Migraine Meds

An overview of the most common acute and preventative meds for migraine.

Migraine Meds – What are your options?Here’s some tips to to get you started off right.

Most migraine specialists use a two-pronged approach to treating migraine headaches:

  • ·  Preventative meds, taken daily (pills) or monthly/every three months (injections), which are designed to stop your migraine before it happens or lessen the severity of your episodes.
  • ·  Acute meds, taken as needed, which focus on reducing your symptoms during a migraine episode.

Most Common Preventative Meds

Antihypertensives. These drugs, commonly used to treat high blood pressure, can also be used effectively to  prevent migraines. Different antihypertensives include calcium channel blockers, angiotensin receptor blockers and beta blockers.

Beta blockers are the most commonly used migraine prevention meds. Research has shown that they can reduce migraine frequency by about half in 50 percent of the people who use them. Propranolol, which has been widely studied, has consistently been shown to be effective in reducing migraine frequency.

Anticonvulsants. Also called antiepileptic drugs, anticonvulsants have been widely studied and shown to be effective at preventing migraine episodes in some people. Drugs in this category that have been FDA-approved for migraine prevention include both topiramate and divalproex sodium. Gabapentin and valproic acid have also been shown to work as migraine preventatives.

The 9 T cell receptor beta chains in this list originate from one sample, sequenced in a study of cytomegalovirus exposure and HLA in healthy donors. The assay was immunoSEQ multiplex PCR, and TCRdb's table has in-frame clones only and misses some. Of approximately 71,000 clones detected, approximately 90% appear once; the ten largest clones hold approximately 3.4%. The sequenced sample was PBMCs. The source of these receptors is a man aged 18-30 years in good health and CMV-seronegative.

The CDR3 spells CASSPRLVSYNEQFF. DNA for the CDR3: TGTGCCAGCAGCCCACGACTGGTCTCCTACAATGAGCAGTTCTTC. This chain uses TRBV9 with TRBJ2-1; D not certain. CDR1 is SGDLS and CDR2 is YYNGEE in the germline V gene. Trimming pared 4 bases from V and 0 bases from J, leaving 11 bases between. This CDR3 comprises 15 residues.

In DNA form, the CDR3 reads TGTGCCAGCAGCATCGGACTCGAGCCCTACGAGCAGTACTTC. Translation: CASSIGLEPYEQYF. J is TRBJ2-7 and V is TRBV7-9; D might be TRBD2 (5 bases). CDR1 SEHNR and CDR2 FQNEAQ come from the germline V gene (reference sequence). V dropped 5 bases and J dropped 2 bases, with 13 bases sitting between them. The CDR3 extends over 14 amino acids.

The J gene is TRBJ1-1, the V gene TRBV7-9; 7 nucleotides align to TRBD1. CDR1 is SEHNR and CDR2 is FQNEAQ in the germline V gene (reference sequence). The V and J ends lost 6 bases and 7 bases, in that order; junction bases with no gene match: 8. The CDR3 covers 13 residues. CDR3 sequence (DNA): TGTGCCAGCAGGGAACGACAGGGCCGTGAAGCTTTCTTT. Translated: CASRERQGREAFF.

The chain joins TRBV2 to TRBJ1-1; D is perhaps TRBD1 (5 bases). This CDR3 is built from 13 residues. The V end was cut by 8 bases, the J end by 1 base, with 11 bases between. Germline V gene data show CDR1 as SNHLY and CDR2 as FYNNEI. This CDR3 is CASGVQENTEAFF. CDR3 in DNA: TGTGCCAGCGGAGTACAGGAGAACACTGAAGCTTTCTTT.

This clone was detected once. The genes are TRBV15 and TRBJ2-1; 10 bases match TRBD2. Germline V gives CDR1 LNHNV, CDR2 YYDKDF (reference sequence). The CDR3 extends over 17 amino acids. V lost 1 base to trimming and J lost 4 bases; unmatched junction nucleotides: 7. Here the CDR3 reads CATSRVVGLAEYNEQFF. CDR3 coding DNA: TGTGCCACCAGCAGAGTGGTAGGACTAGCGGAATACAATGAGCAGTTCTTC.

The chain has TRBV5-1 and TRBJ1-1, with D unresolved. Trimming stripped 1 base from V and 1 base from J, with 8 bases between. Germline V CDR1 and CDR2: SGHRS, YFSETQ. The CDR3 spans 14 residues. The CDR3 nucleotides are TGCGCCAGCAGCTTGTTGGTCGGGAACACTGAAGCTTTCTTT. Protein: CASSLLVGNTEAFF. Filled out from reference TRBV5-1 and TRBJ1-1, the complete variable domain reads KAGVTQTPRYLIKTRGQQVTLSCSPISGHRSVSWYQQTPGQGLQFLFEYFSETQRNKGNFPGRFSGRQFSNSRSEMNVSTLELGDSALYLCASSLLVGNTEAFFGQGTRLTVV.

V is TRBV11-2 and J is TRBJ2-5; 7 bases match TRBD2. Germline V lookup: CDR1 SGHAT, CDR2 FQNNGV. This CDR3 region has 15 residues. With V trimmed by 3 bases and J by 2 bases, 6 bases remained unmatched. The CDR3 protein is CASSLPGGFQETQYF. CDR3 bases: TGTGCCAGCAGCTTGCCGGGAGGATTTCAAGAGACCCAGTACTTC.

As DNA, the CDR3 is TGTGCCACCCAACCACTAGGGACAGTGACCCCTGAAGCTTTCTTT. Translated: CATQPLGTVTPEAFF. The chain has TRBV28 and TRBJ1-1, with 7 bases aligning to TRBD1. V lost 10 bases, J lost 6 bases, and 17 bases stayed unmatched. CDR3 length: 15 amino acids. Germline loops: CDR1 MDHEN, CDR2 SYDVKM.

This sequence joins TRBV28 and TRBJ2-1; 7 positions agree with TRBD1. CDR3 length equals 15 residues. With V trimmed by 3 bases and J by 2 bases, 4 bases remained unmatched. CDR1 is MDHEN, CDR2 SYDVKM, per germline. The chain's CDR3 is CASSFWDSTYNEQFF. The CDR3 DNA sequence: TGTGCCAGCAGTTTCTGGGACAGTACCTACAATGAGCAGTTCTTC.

Antidepressants. Although scientists aren’t certain how they work, evidence has shown that they do work to prevent pain associated with migraine headaches. Amitriptyline, a type of tricyclic antidepressant, has been proven to be helpful in multiple studies.

SSRIs, or selective serotonin reuptake inhibitors, are still being studied, but one—venlafaxine—has been shown to help prevent migraines.

Best known as Botox®, this injectable treatment has been shown to help prevent chronic migraines only; it isn’t helpful for people who want to prevent occasional or episodic migraines.

Most common acute migraine meds

Triptans.Triptans, designed specifically to treat migraines, are often the first line of attack for anyone experiencing a moderate-to-severe migraine episode. Available in nasal spray, pill or injection form, triptans stimulate a response similar to that of the brain chemical serotonin, which can calm overly excited nerve pain pathways. According to the Mayo Clinic, they may not be appropriate for anyone with elevated risk for heart attack or stroke.

Opioids. Because these are very addictive, opioids are typically given as a last resort to people who can’t find pain relief with other types of migraine treatments.

Anti-inflammatories. Over-the-counter analgesics (pain relievers) like aspirin and ibuprofen (such as Motrin IB or Advil) can be effective against mild to moderate migraine pain. Hybrid meds that include aspirin, acetaminophen and caffeine (like Excedrin Migraine) are also useful for mild pain.

Ergot alkaloids. Despite being developed specifically to treat migraines, these drugs are not commonly used, except in cases when people can’t get relief from either triptans or analgesics.

Work with your doctor to find the combination of meds that works for you. And, remember: when you feel a migraine headache coming on, it’s important to take your acute medication as soon as possible to try and stop the migraine quickly.

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